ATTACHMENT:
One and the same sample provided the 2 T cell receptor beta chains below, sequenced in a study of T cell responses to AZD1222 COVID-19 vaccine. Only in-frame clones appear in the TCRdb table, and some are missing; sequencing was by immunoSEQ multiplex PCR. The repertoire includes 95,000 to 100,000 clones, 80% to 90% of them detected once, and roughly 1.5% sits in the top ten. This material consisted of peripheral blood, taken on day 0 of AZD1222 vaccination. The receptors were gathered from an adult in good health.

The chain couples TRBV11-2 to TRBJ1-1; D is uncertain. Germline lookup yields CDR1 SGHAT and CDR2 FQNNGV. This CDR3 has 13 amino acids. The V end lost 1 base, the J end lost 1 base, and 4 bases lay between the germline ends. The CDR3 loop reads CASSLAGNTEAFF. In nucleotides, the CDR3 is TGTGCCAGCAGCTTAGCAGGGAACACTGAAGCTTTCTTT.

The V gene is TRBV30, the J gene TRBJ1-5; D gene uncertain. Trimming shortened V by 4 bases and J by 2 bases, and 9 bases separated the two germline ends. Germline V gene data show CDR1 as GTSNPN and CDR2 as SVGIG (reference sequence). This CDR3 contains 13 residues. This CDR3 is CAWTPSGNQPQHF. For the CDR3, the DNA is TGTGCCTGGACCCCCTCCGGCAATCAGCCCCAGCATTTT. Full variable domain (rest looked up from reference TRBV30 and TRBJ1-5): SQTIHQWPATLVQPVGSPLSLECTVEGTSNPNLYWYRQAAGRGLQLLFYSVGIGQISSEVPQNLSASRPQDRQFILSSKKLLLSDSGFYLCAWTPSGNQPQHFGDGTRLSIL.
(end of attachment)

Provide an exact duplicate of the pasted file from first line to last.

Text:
One and the same sample provided the 2 T cell receptor beta chains below, sequenced in a study of T cell responses to AZD1222 COVID-19 vaccine. Only in-frame clones appear in the TCRdb table, and some are missing; sequencing was by immunoSEQ multiplex PCR. The repertoire includes 95,000 to 100,000 clones, 80% to 90% of them detected once, and roughly 1.5% sits in the top ten. This material consisted of peripheral blood, taken on day 0 of AZD1222 vaccination. The receptors were gathered from an adult in good health.

The chain couples TRBV11-2 to TRBJ1-1; D is uncertain. Germline lookup yields CDR1 SGHAT and CDR2 FQNNGV. This CDR3 has 13 amino acids. The V end lost 1 base, the J end lost 1 base, and 4 bases lay between the germline ends. The CDR3 loop reads CASSLAGNTEAFF. In nucleotides, the CDR3 is TGTGCCAGCAGCTTAGCAGGGAACACTGAAGCTTTCTTT.

The V gene is TRBV30, the J gene TRBJ1-5; D gene uncertain. Trimming shortened V by 4 bases and J by 2 bases, and 9 bases separated the two germline ends. Germline V gene data show CDR1 as GTSNPN and CDR2 as SVGIG (reference sequence). This CDR3 contains 13 residues. This CDR3 is CAWTPSGNQPQHF. For the CDR3, the DNA is TGTGCCTGGACCCCCTCCGGCAATCAGCCCCAGCATTTT. Full variable domain (rest looked up from reference TRBV30 and TRBJ1-5): SQTIHQWPATLVQPVGSPLSLECTVEGTSNPNLYWYRQAAGRGLQLLFYSVGIGQISSEVPQNLSASRPQDRQFILSSKKLLLSDSGFYLCAWTPSGNQPQHFGDGTRLSIL.